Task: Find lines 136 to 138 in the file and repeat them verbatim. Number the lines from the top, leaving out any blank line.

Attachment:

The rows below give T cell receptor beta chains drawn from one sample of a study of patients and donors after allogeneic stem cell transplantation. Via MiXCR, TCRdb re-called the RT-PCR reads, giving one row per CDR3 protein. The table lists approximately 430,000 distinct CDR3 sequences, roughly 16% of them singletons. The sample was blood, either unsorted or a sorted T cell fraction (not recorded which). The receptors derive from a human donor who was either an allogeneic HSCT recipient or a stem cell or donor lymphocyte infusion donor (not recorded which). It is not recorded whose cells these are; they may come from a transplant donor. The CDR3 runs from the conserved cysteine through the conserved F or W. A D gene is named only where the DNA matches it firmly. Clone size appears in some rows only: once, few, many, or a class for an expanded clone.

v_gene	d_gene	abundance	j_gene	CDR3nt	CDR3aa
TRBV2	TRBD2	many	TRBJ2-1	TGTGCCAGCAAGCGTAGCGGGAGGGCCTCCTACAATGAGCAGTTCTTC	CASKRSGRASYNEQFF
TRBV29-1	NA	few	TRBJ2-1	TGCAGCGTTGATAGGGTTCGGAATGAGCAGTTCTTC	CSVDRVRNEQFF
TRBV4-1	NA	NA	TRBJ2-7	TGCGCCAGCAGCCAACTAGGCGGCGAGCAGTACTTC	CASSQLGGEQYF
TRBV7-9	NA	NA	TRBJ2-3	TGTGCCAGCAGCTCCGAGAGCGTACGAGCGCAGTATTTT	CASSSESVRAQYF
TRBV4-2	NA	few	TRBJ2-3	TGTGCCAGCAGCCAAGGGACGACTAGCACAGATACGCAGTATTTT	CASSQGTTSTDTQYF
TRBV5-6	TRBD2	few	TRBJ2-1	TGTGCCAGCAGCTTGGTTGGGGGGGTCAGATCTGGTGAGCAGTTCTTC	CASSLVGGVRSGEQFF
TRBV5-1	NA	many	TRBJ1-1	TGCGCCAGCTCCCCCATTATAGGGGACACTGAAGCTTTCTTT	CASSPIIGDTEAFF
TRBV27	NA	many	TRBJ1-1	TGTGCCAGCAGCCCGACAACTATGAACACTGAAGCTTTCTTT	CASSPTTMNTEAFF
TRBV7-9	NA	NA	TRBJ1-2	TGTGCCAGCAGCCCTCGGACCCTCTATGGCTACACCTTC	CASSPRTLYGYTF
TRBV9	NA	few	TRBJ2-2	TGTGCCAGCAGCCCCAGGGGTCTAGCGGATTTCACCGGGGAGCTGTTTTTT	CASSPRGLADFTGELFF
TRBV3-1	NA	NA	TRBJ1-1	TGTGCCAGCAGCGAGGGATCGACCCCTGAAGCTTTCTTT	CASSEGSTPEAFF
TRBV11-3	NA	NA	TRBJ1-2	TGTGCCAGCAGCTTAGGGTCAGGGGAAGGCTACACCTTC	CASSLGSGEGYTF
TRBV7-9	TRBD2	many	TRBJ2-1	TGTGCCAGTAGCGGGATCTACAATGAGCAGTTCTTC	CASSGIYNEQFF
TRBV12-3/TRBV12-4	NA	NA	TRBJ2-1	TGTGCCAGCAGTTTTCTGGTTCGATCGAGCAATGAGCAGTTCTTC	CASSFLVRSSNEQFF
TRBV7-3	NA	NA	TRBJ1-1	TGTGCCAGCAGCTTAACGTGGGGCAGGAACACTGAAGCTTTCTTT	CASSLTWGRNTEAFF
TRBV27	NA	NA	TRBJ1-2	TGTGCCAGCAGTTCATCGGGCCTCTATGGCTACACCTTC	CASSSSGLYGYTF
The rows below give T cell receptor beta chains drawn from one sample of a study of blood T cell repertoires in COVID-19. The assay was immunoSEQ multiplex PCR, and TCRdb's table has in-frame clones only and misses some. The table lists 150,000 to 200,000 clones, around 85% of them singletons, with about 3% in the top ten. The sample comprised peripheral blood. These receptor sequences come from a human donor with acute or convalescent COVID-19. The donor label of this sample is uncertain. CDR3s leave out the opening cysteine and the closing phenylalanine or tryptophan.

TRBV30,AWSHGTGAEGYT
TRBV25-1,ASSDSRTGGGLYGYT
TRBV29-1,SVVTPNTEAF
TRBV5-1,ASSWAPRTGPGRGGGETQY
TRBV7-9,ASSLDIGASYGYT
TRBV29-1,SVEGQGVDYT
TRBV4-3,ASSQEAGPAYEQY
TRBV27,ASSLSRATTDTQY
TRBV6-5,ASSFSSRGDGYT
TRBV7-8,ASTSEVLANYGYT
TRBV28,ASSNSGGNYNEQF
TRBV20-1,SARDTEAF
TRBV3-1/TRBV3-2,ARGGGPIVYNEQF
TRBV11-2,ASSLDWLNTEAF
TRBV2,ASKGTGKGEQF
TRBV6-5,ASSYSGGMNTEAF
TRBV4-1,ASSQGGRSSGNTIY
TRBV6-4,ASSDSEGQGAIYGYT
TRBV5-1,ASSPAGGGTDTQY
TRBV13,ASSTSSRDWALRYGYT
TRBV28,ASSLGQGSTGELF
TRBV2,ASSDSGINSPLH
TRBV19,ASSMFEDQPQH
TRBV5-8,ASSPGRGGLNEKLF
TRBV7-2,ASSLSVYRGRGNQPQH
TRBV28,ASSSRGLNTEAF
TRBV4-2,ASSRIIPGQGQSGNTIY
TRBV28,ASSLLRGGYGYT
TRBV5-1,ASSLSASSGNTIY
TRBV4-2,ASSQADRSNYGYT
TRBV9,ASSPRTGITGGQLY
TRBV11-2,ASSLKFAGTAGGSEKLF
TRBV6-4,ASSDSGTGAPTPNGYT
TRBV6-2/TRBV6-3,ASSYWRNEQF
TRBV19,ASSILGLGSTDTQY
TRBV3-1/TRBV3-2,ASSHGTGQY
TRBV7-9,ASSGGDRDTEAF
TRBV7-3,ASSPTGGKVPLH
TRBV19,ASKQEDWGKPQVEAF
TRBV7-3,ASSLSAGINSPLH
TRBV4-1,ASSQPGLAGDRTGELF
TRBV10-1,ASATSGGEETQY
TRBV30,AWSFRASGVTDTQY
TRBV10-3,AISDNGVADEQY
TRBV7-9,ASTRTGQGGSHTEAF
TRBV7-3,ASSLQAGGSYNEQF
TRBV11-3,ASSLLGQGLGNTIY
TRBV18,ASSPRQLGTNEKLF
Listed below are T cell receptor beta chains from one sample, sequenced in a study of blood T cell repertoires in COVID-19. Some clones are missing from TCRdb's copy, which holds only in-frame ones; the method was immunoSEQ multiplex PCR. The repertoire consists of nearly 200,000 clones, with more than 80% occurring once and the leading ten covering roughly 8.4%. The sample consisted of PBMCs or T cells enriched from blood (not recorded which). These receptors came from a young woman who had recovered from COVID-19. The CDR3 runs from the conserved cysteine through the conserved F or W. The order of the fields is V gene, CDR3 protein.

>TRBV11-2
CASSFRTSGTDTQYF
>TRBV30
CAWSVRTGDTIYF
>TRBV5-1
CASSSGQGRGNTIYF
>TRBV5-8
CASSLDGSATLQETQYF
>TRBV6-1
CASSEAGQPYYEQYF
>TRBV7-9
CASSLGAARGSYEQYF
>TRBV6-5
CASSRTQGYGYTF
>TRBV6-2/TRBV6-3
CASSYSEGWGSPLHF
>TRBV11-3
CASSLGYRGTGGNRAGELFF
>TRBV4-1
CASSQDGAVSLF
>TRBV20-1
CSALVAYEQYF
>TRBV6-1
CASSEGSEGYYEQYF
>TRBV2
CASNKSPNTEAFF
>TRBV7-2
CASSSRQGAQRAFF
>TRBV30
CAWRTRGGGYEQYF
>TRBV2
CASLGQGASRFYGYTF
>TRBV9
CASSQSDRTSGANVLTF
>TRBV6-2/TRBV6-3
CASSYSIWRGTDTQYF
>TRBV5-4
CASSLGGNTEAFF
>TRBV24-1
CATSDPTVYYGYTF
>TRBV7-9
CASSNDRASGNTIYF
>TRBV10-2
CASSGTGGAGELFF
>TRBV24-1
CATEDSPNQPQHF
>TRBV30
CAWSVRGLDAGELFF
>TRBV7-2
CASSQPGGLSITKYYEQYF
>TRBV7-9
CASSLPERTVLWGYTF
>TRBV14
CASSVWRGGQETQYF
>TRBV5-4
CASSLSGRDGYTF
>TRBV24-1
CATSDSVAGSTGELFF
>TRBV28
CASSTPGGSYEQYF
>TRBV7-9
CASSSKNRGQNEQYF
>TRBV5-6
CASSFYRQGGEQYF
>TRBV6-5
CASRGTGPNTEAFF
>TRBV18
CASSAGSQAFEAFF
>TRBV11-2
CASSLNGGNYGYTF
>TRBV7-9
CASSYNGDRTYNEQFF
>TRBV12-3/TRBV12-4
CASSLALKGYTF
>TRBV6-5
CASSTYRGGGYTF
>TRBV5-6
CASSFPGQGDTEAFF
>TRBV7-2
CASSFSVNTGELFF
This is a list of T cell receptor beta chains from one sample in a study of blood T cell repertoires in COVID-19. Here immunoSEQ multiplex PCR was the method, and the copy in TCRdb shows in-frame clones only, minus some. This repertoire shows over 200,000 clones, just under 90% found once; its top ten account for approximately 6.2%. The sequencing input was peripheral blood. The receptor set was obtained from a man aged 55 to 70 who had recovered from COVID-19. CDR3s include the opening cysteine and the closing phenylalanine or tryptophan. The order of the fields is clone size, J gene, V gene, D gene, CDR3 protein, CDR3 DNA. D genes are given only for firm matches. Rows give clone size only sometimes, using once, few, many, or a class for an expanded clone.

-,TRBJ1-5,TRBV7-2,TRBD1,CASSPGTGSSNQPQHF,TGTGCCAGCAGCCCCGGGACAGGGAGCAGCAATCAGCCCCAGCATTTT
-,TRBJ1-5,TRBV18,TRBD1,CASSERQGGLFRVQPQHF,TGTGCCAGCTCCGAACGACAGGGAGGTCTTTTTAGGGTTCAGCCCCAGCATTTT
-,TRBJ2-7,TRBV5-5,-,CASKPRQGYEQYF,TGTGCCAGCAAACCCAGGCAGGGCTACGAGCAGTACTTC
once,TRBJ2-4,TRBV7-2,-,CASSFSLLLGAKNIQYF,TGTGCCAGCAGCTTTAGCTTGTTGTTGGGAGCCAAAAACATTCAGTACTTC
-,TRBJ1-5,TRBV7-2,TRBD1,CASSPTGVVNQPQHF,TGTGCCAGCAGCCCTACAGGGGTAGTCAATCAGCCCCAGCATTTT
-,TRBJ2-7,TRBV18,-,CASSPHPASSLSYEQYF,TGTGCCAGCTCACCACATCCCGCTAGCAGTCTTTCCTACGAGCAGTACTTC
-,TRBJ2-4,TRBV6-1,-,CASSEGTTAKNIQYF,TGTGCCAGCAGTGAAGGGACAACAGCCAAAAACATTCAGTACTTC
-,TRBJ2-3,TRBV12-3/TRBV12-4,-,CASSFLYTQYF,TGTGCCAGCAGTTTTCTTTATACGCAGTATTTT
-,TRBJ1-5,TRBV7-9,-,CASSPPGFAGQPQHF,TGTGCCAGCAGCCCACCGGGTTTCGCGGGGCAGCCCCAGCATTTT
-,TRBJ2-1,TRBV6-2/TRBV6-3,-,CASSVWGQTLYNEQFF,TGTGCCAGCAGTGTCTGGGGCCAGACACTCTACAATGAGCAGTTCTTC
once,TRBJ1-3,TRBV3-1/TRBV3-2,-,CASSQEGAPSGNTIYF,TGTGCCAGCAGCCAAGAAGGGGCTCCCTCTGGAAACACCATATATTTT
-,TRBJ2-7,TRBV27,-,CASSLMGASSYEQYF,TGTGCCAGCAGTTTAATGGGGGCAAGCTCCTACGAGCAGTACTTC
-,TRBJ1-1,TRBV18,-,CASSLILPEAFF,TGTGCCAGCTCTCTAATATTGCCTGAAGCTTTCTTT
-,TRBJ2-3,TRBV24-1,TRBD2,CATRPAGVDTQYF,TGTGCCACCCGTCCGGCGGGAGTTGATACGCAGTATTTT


CASSAGSQAFEAFF
>TRBV11-2
CASSLNGGNYGYTF